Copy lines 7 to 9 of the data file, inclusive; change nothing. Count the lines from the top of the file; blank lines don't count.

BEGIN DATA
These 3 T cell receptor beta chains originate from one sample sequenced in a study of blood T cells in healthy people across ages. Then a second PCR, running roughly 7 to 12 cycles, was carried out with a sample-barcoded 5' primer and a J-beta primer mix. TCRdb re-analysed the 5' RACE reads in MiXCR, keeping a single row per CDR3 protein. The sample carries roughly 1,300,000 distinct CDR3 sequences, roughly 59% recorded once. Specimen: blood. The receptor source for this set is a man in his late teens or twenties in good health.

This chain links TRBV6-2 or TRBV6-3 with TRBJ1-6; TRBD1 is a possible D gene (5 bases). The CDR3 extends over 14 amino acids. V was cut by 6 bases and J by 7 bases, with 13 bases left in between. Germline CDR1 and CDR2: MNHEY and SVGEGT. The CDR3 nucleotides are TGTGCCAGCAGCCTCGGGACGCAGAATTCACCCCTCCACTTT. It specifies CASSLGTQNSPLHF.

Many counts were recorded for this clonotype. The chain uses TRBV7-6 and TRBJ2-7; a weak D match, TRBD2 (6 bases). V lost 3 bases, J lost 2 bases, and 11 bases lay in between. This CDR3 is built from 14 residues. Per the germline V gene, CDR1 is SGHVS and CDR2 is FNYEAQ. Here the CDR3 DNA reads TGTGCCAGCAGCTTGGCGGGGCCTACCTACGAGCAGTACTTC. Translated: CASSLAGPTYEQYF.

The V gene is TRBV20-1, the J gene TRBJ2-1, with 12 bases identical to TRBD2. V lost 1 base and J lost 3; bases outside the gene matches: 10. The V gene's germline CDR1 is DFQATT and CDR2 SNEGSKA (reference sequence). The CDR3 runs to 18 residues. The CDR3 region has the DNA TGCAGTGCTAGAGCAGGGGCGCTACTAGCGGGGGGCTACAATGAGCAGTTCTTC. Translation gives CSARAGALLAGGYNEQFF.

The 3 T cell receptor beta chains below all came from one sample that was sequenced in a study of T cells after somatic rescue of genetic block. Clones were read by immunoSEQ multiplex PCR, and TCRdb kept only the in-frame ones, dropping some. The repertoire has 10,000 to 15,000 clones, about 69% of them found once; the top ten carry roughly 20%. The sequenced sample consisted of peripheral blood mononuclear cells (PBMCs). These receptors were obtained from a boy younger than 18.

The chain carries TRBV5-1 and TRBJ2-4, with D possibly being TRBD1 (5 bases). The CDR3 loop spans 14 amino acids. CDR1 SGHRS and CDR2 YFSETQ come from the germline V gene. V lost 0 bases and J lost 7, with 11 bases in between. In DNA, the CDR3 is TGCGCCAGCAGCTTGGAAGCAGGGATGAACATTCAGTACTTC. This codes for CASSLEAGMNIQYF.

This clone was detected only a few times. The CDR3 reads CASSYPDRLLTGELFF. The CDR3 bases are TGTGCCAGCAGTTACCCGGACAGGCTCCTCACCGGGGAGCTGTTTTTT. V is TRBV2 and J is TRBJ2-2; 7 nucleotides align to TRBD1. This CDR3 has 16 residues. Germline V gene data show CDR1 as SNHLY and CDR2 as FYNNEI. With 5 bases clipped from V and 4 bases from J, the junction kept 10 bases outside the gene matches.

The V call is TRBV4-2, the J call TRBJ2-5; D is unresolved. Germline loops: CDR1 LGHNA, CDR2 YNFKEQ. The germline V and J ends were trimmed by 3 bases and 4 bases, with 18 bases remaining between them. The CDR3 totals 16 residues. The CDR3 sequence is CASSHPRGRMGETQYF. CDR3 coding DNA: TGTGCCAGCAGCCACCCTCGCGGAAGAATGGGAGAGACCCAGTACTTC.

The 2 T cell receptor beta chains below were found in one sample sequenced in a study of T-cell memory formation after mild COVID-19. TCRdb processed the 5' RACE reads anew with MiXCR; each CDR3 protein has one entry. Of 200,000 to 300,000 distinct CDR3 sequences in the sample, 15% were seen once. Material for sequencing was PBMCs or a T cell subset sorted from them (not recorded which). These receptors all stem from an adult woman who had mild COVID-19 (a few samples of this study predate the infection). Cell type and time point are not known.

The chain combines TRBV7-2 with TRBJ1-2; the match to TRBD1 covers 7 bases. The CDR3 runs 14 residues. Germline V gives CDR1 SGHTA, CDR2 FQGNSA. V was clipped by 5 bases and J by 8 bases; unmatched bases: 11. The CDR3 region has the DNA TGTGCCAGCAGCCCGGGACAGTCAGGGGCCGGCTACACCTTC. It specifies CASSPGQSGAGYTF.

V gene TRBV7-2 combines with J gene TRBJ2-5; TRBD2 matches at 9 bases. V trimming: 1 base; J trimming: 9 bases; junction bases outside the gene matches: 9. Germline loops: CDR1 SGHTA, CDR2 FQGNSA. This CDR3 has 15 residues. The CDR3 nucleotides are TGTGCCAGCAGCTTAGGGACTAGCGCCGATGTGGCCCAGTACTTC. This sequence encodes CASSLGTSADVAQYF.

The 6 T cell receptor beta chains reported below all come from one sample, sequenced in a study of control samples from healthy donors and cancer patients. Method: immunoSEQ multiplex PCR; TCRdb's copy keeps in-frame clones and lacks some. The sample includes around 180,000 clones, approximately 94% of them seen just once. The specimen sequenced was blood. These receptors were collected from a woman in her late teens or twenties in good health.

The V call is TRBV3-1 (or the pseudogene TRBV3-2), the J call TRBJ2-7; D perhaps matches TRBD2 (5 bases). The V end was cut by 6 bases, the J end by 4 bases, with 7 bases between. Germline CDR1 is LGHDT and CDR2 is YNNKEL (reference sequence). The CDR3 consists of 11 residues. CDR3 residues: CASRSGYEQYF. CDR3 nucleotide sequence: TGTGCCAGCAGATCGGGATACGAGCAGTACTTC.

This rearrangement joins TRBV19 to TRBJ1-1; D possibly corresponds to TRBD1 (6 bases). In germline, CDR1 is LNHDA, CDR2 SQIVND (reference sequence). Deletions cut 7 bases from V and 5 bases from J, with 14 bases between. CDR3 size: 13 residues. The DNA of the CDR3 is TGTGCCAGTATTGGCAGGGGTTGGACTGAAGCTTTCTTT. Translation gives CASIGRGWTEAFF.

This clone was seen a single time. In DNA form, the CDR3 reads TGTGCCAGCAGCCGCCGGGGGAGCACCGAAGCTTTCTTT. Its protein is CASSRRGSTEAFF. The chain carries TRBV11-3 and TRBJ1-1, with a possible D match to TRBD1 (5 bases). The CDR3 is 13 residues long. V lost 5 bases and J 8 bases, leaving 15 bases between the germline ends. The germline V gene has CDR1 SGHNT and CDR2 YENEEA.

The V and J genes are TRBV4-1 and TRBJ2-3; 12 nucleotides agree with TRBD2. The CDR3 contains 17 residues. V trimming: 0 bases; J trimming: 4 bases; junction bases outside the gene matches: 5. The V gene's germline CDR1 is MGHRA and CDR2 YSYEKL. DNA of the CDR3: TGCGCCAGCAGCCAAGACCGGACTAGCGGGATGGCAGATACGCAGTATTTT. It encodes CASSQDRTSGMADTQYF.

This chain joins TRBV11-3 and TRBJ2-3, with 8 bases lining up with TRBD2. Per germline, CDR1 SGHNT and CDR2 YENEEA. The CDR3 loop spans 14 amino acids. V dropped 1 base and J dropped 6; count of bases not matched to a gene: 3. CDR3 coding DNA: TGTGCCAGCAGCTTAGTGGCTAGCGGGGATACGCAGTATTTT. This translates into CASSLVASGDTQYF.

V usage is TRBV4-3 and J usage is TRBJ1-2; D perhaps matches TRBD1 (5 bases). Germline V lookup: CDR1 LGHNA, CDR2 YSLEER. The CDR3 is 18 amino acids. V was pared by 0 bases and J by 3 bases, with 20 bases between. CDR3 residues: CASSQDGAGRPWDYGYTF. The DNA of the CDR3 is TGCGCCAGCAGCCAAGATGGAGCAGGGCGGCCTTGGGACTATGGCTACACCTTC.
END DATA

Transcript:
This clone was detected only a few times. The CDR3 reads CASSYPDRLLTGELFF. The CDR3 bases are TGTGCCAGCAGTTACCCGGACAGGCTCCTCACCGGGGAGCTGTTTTTT. V is TRBV2 and J is TRBJ2-2; 7 nucleotides align to TRBD1. This CDR3 has 16 residues. Germline V gene data show CDR1 as SNHLY and CDR2 as FYNNEI. With 5 bases clipped from V and 4 bases from J, the junction kept 10 bases outside the gene matches.

The V call is TRBV4-2, the J call TRBJ2-5; D is unresolved. Germline loops: CDR1 LGHNA, CDR2 YNFKEQ. The germline V and J ends were trimmed by 3 bases and 4 bases, with 18 bases remaining between them. The CDR3 totals 16 residues. The CDR3 sequence is CASSHPRGRMGETQYF. CDR3 coding DNA: TGTGCCAGCAGCCACCCTCGCGGAAGAATGGGAGAGACCCAGTACTTC.

The 2 T cell receptor beta chains below were found in one sample sequenced in a study of T-cell memory formation after mild COVID-19. TCRdb processed the 5' RACE reads anew with MiXCR; each CDR3 protein has one entry. Of 200,000 to 300,000 distinct CDR3 sequences in the sample, 15% were seen once. Material for sequencing was PBMCs or a T cell subset sorted from them (not recorded which). These receptors all stem from an adult woman who had mild COVID-19 (a few samples of this study predate the infection). Cell type and time point are not known.